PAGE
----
If you’ve hiked anywhere in the Northwest, there’s a good chance you’ve seen an illegal trail. Often they’re quick shortcuts or paths to off-trail viewpoints. But in extreme cases, they’re longer, surreptitiously constructed trails that wind through public and private land.

The unauthorized trails can cause a range of problems in wild areas. As more and more people spend time in the woods, closing down these illegal trails has become increasingly difficult.

There's one case where wildlife officials and trail users are trying to solve the problem together.

Willamettepass.com

In preparation for heavy snow on the East Coast, airlines have canceled flights and officials have declared states of emergency. At the same time, Oregon ski resorts are facing a winter with little snow.

Willamette Pass resort’s homepage says simply: “Keep praying for snow.” Both it and Hoodoo opened for a handful of days early this season, but have been closed since. Still, there are some bright spots in Oregon:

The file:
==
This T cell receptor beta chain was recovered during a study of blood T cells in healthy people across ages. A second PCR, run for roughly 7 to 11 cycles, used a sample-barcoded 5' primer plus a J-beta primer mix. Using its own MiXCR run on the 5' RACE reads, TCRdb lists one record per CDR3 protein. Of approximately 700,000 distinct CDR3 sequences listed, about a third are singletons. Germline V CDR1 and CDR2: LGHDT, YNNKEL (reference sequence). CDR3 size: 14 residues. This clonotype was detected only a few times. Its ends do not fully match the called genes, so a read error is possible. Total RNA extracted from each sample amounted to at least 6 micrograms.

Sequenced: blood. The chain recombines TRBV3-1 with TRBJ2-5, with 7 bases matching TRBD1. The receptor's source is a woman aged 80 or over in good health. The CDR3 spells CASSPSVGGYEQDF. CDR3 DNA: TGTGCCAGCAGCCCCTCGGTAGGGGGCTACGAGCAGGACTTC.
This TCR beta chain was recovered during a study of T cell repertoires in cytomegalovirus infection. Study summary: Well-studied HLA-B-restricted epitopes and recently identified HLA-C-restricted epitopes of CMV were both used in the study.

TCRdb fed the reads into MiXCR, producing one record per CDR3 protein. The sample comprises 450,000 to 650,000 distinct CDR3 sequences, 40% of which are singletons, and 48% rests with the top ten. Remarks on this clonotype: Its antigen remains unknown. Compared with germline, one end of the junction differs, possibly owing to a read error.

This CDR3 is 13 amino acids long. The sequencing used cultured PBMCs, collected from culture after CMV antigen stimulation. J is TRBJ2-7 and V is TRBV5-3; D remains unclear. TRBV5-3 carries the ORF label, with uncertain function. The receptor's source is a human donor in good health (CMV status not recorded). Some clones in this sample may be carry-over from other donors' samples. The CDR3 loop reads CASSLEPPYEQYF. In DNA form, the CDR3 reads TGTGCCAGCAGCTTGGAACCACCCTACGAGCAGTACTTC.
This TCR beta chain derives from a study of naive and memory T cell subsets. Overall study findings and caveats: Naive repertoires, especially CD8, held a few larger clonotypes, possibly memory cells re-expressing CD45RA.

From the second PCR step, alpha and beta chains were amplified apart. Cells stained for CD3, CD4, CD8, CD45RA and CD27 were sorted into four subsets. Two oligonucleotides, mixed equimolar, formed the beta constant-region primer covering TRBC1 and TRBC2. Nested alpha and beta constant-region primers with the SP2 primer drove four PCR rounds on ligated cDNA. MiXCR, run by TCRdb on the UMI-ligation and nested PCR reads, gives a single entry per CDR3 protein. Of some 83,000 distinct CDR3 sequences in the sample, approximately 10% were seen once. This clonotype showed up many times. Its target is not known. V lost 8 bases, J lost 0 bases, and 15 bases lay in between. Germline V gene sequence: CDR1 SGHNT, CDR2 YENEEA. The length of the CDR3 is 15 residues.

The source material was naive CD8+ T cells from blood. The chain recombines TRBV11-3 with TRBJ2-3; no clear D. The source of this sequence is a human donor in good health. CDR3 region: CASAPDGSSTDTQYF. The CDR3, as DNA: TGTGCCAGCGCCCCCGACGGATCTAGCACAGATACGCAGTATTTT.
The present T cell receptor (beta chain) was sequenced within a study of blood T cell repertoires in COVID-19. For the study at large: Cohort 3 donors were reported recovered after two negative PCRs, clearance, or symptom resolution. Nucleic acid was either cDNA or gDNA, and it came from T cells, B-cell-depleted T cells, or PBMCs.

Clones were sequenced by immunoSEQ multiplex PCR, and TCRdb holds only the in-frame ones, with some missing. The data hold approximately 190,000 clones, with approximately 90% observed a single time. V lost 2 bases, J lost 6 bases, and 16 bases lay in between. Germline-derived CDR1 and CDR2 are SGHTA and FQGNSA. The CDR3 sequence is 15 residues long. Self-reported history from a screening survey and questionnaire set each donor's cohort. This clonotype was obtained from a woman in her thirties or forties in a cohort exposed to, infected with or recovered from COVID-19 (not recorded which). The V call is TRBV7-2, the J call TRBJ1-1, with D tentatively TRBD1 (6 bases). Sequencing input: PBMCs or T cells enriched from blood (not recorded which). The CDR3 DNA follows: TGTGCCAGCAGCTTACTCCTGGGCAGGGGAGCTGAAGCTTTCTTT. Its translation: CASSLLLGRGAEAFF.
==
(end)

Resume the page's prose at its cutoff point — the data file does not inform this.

:Berg: “We’re so lucky to have Mt. Bachelor, Mt. Hood Meadows and Timberline where they have three, four, five feet of snow. It really makes a difference.”

Oregon State University

19 environmental groups have signed a letter urging Oregon legislators to tightens the rules for aerial spraying of weed killer.

The Eugene-based Beyond Toxics has been pushing for stricter rules since a group of Southern Oregon residents claimed such spraying poisoned them in 2013.

Director Lisa Arkin says the letter gives the effort more diverse support.

Neighbors Hope To Derail Vancouver Oil Terminal